Home to spectacular mountain scenery, Wester Ross is a loosely defined area in the Northwest Highlands that attracts outdoor enthusiasts.

In the words of Robert Louis Stevenson, Arthur's Seat is "a hill for magnitude, a mountain in virtue" in the heart of Edinburgh. Locals and tourists alike take to this dormant volcano for a fine hike and even better views of the city.

At the Callanish Stones on the Isle of Lewis, you can do more than just look at the prehistoric megaliths—you can actually walk among and touch them. It's like having Stonehenge all to yourself.

The unique marriage of light, mist, clouds, hills, and lochs makes Scottish sunsets among the most beautiful in the world.

The sheer cliffs, heaving hills, and wind-whipped lochs of Scotland's Hebridean Isles provide more than enough room for solitary reflection.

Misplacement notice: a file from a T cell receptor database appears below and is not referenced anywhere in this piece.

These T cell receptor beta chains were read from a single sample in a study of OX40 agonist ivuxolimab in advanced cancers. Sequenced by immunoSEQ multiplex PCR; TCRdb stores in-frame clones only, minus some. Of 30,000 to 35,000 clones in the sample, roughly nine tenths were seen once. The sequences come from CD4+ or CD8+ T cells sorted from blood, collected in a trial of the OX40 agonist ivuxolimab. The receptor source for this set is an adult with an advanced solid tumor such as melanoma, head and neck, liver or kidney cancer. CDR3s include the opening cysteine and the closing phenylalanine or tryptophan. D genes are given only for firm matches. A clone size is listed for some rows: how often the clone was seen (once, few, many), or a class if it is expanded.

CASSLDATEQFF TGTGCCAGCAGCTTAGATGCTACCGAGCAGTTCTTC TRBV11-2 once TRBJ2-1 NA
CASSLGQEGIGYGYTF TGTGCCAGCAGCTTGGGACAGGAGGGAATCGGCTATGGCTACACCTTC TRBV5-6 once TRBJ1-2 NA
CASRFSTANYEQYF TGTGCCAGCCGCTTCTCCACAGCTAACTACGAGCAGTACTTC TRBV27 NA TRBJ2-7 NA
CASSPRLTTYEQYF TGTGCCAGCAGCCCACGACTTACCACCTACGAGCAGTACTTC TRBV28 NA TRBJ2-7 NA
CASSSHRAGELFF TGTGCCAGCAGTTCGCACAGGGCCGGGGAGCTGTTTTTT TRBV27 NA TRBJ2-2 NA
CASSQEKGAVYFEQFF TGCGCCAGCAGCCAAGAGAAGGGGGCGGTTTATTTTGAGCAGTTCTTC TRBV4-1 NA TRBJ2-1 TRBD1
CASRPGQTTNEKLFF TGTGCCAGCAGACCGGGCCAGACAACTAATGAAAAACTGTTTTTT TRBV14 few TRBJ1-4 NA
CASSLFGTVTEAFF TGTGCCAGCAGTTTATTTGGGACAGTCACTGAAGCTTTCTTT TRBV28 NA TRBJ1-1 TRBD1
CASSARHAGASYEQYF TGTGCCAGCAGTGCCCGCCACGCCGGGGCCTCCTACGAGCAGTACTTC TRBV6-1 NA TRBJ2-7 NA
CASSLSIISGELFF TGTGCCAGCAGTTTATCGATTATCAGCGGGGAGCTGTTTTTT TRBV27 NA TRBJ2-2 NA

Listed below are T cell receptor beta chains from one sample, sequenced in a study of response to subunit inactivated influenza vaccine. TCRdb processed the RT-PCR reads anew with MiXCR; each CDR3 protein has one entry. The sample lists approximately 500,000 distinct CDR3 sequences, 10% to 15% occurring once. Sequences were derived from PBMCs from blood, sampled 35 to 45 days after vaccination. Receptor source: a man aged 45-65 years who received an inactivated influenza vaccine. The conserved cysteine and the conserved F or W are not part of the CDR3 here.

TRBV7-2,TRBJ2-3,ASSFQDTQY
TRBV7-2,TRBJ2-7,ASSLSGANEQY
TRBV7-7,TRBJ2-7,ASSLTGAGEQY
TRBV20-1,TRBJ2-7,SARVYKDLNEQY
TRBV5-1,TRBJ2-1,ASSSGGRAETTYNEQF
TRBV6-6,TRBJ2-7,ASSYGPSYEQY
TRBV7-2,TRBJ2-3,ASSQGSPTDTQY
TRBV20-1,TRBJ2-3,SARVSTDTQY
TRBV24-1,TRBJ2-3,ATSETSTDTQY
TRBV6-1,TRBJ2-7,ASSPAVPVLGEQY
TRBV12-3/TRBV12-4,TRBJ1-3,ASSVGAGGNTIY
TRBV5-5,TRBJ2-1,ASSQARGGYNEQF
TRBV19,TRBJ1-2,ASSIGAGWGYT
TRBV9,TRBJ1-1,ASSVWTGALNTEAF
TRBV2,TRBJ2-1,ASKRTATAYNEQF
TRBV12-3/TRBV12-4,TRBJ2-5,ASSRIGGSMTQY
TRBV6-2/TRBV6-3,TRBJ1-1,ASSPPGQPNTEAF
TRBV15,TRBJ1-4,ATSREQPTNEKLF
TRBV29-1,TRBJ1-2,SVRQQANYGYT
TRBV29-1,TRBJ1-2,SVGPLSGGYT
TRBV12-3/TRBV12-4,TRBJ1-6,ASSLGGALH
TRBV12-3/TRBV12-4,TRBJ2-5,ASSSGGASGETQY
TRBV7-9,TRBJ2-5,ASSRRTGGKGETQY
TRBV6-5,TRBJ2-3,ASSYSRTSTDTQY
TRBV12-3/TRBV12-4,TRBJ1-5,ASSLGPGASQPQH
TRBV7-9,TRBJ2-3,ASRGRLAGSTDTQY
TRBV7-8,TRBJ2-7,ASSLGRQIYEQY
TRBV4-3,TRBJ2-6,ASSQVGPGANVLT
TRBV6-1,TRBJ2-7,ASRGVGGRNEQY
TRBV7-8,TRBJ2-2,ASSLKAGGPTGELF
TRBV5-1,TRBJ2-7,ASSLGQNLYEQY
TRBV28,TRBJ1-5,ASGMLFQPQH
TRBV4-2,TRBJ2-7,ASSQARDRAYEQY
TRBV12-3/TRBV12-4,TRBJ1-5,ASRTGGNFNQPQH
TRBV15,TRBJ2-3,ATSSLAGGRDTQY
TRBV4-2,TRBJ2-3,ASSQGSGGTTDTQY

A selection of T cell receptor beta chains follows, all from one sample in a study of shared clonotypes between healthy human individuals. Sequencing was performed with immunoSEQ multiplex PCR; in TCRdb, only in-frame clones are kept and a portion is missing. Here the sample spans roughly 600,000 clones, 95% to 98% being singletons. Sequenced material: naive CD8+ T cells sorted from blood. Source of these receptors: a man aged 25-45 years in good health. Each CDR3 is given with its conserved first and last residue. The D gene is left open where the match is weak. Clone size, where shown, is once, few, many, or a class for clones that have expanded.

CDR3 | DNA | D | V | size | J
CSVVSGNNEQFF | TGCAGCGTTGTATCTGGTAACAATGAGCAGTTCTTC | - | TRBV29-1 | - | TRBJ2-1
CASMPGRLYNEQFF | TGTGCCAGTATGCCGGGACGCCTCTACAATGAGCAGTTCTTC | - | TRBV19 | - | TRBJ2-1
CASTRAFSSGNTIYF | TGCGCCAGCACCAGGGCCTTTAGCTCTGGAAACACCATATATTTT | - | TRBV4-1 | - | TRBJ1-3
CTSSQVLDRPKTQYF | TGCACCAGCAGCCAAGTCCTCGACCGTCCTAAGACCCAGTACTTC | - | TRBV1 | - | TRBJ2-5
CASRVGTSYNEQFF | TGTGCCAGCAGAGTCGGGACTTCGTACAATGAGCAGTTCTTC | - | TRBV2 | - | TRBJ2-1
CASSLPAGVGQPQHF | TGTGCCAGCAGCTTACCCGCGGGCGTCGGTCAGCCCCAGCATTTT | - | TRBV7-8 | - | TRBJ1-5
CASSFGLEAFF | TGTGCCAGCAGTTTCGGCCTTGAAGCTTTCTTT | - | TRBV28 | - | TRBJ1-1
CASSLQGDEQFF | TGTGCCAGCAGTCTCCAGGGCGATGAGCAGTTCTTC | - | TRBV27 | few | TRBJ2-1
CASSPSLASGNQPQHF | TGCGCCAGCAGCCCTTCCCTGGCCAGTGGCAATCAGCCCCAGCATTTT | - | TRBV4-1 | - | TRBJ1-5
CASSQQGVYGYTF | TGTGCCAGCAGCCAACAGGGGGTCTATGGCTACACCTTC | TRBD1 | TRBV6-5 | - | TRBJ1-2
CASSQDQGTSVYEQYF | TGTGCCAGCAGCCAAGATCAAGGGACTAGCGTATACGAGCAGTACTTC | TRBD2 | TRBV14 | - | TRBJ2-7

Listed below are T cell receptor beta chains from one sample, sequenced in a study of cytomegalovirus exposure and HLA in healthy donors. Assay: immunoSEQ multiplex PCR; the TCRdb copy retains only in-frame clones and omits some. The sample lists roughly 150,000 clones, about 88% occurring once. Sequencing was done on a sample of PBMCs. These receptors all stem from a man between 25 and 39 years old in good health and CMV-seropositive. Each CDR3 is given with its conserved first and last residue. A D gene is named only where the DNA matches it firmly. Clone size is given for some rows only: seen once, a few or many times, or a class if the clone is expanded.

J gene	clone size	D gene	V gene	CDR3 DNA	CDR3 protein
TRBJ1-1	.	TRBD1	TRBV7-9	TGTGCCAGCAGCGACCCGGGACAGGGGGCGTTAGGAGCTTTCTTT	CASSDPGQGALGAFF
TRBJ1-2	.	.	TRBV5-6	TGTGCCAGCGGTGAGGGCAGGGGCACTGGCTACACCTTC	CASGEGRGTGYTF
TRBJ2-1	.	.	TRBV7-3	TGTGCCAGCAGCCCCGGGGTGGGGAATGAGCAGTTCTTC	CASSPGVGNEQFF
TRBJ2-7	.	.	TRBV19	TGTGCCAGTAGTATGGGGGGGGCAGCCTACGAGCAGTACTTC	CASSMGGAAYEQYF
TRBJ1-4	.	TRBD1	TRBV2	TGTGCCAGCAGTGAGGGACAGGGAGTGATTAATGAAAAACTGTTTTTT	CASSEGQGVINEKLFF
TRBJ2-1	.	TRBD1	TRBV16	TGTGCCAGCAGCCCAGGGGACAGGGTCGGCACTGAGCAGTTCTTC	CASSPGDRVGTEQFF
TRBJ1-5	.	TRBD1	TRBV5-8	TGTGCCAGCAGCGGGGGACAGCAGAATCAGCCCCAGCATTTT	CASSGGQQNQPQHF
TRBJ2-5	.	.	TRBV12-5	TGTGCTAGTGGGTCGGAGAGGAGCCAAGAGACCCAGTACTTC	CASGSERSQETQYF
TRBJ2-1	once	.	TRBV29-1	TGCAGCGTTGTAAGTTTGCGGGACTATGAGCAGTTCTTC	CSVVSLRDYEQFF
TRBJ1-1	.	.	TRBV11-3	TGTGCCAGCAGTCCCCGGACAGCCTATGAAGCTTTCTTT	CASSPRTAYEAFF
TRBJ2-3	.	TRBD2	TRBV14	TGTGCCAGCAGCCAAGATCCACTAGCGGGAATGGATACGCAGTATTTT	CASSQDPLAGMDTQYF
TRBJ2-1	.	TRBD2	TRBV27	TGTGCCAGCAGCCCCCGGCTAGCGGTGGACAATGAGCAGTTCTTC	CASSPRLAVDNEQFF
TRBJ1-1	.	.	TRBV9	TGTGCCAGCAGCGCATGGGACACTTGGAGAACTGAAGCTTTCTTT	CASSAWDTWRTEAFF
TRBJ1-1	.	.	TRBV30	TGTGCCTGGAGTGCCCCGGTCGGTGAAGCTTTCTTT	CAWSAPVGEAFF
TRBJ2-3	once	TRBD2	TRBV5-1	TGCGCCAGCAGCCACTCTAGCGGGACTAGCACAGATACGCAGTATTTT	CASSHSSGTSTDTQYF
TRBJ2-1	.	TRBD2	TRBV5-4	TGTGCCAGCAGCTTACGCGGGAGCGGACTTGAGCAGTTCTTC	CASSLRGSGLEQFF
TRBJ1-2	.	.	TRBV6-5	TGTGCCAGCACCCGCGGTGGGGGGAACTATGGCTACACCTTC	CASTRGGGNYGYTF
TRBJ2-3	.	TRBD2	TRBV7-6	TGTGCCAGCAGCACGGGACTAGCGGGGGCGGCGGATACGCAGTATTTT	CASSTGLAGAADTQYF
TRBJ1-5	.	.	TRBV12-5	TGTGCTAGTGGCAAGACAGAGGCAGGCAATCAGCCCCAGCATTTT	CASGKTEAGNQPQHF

Located on the most westerly point of the Isle of Skye, the Neist Point Lighthouse provides a scenic backdrop for an afternoon's stroll to the edge of the world.

The Glenfinnan Viaduct can be found along the West Highland Line in Glenfinnan. Though scenic in its own right, fans of the Harry Potter films will also recognize this railway viaduct as one of the signature images of the Hogwarts Express route.

One of the most iconic castles in Europe, Scotland's Eilean Donan is recognized the world over from its appearances on postcards and in movies like Highlander.

The romantic ruins of Urquhart Castle, which dates back to the 13th century, make for quite an introduction to the misty shores of Loch Ness.

A tribute to Jacobite clansmen, the Glenfinnan Monument was erected in 1815 to honor those who died fighting for Prince Charles Edward Stuart. It stands proudly amid the Highland scenery at the head of Loch Shie.

Situated at the tip of a rocky headland, the ruined Dunnottar Castle is one of Scotland's most spectacular medieval fortresses.

A designated National Scenic Area sometimes called the "Glen of Weeping," Glencoe was the site of an infamous massacre in the late 17th century. Today it boasts numerous viewing areas and a visitor center along its main road.